From my reading, not only was their little difference in lifespan across Europe, from the UK to Italy and Spain (it wasn’t cold that killed people so much as density of population that spread disease.  Warfare and child birth killed people in equal measure in Italy as England–maybe more warfare in Europe, come to think on it), but into Asia as well.

This paper ( suggests that child mortality was equally high in the cities of the Middle East as in Europe.  This is further confirmed by other sources (Daily Life in the Medieval Islamic World, by James Lindsay page 187).  If child mortality was high, then death in childbirth was probably also high, and thus the average death rate of women would likely match that of the rest of the medieval world.

The long citation at Wikipedia  presents divergent views, with some texts suggesting that medieval Muslim clerics lived very long lives in comparison to the lifespan of Europeans–though some studies have shown comparable lifespans for monks/nuns in Europe, since that profession removes both childbirth and war as likely causes of death.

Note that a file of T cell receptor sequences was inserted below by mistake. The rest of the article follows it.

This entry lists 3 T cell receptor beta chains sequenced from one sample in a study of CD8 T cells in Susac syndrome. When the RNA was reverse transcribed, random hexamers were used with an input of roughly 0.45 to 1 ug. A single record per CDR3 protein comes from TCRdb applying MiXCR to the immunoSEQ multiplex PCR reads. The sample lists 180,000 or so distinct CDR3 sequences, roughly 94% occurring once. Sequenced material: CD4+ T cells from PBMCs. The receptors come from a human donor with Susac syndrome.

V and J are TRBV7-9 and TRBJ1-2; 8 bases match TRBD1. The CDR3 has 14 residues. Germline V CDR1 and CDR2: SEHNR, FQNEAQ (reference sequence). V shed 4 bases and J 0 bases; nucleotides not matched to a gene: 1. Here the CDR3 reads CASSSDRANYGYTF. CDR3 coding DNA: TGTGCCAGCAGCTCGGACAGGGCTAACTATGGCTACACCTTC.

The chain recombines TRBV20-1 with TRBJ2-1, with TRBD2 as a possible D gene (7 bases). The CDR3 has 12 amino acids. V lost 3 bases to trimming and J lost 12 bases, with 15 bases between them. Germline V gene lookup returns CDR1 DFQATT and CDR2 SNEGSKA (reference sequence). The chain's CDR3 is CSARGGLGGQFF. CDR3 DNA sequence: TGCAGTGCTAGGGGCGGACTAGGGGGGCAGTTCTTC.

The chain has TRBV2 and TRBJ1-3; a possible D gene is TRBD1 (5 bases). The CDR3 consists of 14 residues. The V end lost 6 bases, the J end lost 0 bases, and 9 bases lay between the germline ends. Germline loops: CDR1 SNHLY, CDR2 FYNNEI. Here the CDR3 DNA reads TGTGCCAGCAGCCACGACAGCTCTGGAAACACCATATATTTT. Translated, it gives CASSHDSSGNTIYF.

From that source:  “The demographics of medieval Islamic society varied in some significant aspects from other agricultural societies, including a decline in birth rates as well as a change in life expectancy. Other traditional agrarian societies are estimated to have had an average life
expectancy of 20 to 25 years, while ancient Rome and medieval Europe are estimated at 20 to 30
years. Conrad I. Lawrence estimates the average lifespan in the early Islamic Caliphate to be above 35 years for the general population, and several studies on the lifespans of Islamic scholars concluded that members of this occupational group had a life expectancy between 69 and 75
years, though this longevity was not representative of the general population.

The Citations are all in Wikipedia so you can look them up.  Once again, it is unclear if the authors are talking about median or mean, and to what extent ‘average’ lifespan includes children who die in childbirth or before the age of five.  has a nice list of books for further exploration of this issue.